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7 key lessons you can learn from business leaders
Whether you’re a junior member of the team or at management level, you will continue to learn about your role every day as it changes and evolves. A lot of this learning can be done on your own, however, if you want to progress quicker and be fast-tracked up the career ladder, it’s important to look to your leaders and learn from their actions. Not only will this encourage you to carry yourself like a leader but it should highlight differences between what good and bad management skills are.
Here are the top seven lessons we recommend you learn from business leaders:
1. How to motivate people
It can be hard to encourage a team member to adopt a ‘get-up-and-go’ attitude if they’ve already begun to feel demotivated at work. Watching your leaders, or considering past experiences with your manager or director that have made you feel motivated, can give you some insights into the right things to say to colleagues or direct reports.
Remember everybody is different and motivational factors can change week to week. Further, while one person may benefit from a ‘tough love’ approach, another might feel discouraged by this method and will require a ‘gently, gently’ discussion. Good leaders have taken the time to get to know their team members’ personalities and motivators, and how they each react to different occurrences at work. Adopting this when you become a manager can help you to develop a better managerial style. After all, a manger role is the responsibility of controlling or administering people.
2. Improve organisation skills
Organisational skills are key for most roles, and it’s important to learn what works for you from the outset so you can be as productive as possible in your day-to-day role. Business leaders, being the busiest or having the fullest plate amongst most staff, will have many tricks up their sleeves about how to remain organised. Not all of these will work for you but having a conversation with them about how they stay organised will surely teach you a thing or two about how to create and stick to your own schedule in the workplace.
3. Approach difficult conversations tactfully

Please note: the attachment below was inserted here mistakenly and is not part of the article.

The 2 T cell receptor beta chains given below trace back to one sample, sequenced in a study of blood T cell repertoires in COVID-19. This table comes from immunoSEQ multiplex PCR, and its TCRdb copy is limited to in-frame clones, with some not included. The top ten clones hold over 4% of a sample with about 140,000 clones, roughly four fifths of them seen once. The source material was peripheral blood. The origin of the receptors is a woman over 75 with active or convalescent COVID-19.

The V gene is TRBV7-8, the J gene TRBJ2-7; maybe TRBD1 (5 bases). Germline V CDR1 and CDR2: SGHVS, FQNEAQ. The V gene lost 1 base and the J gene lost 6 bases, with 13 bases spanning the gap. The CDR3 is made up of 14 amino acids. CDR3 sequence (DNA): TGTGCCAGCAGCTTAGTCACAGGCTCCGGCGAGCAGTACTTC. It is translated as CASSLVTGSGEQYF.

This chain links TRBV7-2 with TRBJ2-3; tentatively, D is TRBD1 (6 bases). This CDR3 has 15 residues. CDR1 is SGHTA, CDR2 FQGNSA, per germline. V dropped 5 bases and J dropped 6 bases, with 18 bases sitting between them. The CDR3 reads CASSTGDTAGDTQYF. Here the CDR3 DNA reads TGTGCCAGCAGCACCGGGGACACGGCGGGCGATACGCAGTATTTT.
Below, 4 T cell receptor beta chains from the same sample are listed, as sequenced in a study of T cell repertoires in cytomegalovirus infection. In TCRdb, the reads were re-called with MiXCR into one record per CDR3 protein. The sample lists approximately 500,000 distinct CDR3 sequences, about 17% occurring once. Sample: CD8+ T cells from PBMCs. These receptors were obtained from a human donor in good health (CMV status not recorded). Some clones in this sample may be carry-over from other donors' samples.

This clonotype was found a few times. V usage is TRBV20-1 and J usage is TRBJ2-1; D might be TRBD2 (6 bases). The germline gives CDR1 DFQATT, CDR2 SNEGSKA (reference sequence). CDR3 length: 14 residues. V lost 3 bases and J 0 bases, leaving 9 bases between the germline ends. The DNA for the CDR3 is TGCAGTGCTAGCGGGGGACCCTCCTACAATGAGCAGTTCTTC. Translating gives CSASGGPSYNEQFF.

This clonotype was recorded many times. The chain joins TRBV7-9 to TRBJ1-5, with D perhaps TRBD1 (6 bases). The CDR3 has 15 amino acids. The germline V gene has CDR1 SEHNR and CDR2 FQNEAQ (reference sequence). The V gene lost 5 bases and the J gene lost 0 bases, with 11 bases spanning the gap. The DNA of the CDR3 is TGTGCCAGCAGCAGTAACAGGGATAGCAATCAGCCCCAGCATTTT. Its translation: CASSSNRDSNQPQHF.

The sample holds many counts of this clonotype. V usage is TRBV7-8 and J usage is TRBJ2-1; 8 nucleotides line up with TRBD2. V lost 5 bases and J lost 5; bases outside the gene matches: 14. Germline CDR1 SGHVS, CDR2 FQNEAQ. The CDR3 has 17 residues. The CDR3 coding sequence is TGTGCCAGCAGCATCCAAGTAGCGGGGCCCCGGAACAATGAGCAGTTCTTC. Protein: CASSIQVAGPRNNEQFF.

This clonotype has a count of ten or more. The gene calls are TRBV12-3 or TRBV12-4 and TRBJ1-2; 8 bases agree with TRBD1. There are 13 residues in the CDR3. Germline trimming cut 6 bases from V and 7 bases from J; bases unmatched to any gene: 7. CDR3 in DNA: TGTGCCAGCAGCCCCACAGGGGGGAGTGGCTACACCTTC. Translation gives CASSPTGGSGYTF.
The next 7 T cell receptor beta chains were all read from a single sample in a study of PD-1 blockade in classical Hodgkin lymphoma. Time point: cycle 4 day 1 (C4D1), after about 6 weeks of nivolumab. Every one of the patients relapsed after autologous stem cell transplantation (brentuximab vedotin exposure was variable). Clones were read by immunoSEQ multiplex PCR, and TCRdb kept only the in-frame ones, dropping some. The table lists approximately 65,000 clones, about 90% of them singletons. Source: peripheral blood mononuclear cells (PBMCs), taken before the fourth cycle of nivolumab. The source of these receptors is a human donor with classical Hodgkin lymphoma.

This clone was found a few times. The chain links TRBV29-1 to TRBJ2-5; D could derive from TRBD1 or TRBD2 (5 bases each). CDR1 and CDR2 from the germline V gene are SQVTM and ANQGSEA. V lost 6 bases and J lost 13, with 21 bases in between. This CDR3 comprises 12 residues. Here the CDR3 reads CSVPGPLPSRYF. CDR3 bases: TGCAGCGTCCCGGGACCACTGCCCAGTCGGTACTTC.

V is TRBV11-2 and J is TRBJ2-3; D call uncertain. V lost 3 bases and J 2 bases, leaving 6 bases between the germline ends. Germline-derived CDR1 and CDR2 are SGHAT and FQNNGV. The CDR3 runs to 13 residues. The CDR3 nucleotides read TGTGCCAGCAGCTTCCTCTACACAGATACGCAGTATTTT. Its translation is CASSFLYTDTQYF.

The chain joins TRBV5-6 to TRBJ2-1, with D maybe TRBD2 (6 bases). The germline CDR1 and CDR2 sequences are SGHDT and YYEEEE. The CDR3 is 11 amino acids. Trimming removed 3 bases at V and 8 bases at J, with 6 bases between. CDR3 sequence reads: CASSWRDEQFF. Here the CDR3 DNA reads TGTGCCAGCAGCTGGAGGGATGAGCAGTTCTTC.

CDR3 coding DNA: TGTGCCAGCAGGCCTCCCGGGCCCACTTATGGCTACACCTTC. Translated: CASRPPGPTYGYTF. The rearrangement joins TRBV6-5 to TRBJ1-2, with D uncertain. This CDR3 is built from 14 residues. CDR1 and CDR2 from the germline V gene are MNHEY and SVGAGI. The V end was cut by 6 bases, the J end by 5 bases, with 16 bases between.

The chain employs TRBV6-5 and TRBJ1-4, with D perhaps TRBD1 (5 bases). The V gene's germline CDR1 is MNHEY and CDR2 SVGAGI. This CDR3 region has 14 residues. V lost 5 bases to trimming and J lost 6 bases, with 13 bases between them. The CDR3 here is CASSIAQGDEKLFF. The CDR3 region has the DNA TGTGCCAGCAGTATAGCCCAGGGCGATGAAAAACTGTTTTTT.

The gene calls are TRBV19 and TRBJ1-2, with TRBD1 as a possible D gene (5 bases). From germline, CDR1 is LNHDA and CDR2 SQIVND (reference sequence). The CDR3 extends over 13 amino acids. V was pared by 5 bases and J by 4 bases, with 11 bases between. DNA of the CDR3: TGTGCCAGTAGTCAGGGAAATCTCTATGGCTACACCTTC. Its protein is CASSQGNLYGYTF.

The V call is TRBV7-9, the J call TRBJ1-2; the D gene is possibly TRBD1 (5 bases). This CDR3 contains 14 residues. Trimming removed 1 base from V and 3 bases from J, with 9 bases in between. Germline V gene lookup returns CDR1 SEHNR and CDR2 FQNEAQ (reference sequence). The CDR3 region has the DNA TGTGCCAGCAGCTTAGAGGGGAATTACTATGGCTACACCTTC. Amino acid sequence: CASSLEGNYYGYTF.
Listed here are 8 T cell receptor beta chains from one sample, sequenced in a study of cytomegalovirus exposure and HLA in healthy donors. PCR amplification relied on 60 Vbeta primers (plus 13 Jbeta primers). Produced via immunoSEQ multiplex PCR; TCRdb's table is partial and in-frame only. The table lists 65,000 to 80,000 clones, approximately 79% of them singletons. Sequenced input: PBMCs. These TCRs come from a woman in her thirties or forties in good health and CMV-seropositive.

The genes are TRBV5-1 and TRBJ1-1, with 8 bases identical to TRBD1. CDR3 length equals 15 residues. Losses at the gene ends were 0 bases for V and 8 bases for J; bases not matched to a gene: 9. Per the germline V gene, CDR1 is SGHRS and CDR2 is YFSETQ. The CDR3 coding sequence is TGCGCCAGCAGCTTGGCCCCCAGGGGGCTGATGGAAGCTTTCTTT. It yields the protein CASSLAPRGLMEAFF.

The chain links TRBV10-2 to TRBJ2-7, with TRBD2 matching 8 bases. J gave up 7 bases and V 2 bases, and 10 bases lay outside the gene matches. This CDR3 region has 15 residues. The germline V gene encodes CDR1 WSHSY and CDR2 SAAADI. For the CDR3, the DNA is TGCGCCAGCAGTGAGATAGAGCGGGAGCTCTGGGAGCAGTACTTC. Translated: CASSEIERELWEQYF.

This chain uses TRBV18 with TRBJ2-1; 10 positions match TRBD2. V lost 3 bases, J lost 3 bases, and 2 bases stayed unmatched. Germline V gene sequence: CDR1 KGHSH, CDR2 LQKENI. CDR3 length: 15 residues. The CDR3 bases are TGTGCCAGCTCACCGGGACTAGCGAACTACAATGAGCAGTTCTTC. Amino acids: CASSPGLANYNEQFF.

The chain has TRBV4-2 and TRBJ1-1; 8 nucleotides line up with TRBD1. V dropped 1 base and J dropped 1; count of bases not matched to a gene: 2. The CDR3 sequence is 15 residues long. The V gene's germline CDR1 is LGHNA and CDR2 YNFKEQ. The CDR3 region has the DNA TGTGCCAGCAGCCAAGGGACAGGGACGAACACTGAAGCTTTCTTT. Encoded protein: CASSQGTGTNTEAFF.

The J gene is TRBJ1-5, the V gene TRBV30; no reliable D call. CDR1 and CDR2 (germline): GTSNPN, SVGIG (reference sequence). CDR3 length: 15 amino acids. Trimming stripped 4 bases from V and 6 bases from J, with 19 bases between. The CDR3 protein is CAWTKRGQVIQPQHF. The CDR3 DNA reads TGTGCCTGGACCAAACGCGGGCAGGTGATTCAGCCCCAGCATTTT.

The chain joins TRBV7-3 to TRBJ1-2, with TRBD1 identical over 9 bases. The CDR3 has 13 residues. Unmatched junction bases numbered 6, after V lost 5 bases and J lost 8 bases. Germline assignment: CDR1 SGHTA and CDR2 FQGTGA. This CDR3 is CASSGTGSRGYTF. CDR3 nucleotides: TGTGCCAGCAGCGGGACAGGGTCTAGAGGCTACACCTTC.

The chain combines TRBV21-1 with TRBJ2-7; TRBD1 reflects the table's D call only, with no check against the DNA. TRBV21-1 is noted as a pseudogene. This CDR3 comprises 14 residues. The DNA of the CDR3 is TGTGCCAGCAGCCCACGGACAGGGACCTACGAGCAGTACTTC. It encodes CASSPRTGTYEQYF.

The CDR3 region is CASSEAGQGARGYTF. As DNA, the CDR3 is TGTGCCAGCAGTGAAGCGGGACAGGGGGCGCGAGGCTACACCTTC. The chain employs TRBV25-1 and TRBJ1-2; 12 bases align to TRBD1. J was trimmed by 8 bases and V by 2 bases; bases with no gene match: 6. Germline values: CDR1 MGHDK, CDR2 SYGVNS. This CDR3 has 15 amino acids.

Not many people enjoy having difficult conversations at work. However, it’s crucial you approach these conversations tactfully. Business leaders often adopt a diplomatic approach to difficult conversations and allow the individual to have their say. Talking through problems rather than dictating a change is more productive, and will allow you to build better rapport with your team members.
4. Say ‘no’ constructively
Business leaders often have to have discussions with external clients or third-party providers – it comes with the territory. However, sometimes a colleague or an external professional will request a task that isn’t possible to complete within the desired timeframe. Try responding tactfully, in a way that doesn’t cause upset. For instance, don’t simply respond with, “We can’t do this for you”. Instead say, “We will review our current workloads and priorities and come back to you next week with a proposal to move this task forward”. It’s a professional and respectful reply, compared to a blunt ‘no’. Leaders provide solutions to problems, if your team is unable to complete a task, recommend a second port of call.
5. Embrace change
Change can be unnerving at times particularly when it’s significant. But the responsibility falls on the leader to guide their team through any changes, whilst boosting productivity and ensuring everyone feels comfortable within their role. A great leader will welcome times of change as an opportunity for their team members to shine, as well display their creativity and resolve in the workplace.
6. Take and learn from criticism
Criticism can be difficult to hear, even when it is constructive. However, business leaders are often hear the most criticism at work because they’re ultimately held responsible for their performance and also the performance of their team. Learning from your mistakes and picking yourself up quickly will help you to develop through your career.
7. Treat people as individuals
It’s important to recognise every worker’s individuality; it’s these differences in people which drive businesses forward to develop innovative and forward-thinking ideas. It’s not only important to treat your team as individuals throughout their personal development but it’s crucial to make sure you are considering the different personalities and working styles of your employees. Do this and you’ll be able to get the best out of them throughout their career. Don’t do this, and you will find individuals don’t enjoy working for you.
If you’re looking for a new opportunity why not get in touch with one of our specialist recruitment consultants today.